Saturday, October 30, 2010

Iraq: Country Without an End, Country Without a Government - By Mufid Abdulla

On the first day of the invasion of Iraq by the U.S.A in April 2003, it was clearly thought that because they found it so easy to invade the whole country at that time, then surely the situation would stay that way and be easily stabilised. The Kurds thought that the disappearance of Saddam and their bench-man would in turn raise the prosperous history of Iraq.

Since the election for the Iraqi parliament in March 2010 up to the present day the political parties in Iraq have not been able to form a government. The mood amongst the winning parties is rancorous and obviously the political paralysis will produce a long term periodical torrent of violence. The political leaders are not patriotic people or politicians; instead they are fortune seekers. Iraq is rapidly falling with its dusty streets and depressing atmosphere. The failure of the formation of the government for the last almost eight months has prompted a debate about whether these people are fit to lead the people of Iraq. The Iraqi government is a big business tainted by corruption. The bloated political parties including the Dawa Party and Al-Iraqia list are well known for their involvement in mismanagement and sleaze. The destructive forces that brought the Iraqi state to its knees cannot be aborted to these political parties.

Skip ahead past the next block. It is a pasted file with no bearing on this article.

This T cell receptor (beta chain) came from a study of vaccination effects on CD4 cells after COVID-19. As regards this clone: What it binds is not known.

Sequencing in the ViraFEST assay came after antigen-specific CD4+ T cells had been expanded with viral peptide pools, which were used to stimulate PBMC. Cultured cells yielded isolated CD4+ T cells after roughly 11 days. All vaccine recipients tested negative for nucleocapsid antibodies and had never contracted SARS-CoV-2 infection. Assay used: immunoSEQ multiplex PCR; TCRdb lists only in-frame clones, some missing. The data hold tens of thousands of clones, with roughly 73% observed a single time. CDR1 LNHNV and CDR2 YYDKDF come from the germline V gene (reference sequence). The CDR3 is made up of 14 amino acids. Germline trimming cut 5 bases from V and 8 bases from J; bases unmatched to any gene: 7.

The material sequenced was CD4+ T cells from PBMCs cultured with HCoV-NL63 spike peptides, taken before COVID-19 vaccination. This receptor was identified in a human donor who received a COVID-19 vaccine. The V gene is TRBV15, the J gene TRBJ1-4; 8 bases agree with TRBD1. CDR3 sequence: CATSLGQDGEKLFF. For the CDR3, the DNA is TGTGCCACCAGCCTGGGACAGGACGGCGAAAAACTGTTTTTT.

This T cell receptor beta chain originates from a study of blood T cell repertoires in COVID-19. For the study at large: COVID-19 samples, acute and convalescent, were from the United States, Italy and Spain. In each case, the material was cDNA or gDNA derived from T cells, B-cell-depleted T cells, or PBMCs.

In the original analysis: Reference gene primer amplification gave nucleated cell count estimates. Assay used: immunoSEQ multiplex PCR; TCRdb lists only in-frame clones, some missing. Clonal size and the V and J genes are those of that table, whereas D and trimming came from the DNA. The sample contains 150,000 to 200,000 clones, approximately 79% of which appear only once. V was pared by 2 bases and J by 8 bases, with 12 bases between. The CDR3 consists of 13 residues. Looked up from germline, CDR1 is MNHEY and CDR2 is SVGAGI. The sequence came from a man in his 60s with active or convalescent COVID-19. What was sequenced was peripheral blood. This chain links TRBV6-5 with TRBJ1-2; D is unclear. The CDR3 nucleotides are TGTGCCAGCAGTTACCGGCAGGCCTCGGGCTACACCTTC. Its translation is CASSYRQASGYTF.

There is no easy way out of this. The continued negotiation over the last so many months between all the political parties clearly is not working, although Nori Malike’s alliances should be more responsible towards Iraq’s pain. Nori Malike wants a new modern dictatorship in which he can remain as Prime Minister and control the main key government posts.

Iraq badly needs a government to introduce more transparency into the process. If the dialogue has not paved away the stalemates then as a Kurd I cannot see any of these main Iraqi parties as our alliance. Neither Alawai nor Maliki will understand the value and aspirations of our people. None of them are valuable political property. They do not possess the same normal values and aspirations as the rest of us.

What has led a normal country to be so divided that it has completed hindered the formation of a stable government for the last eight months? The KRG should continue their work, and be extremely cautious in any pact with the two political parties to form the future Iraqi government.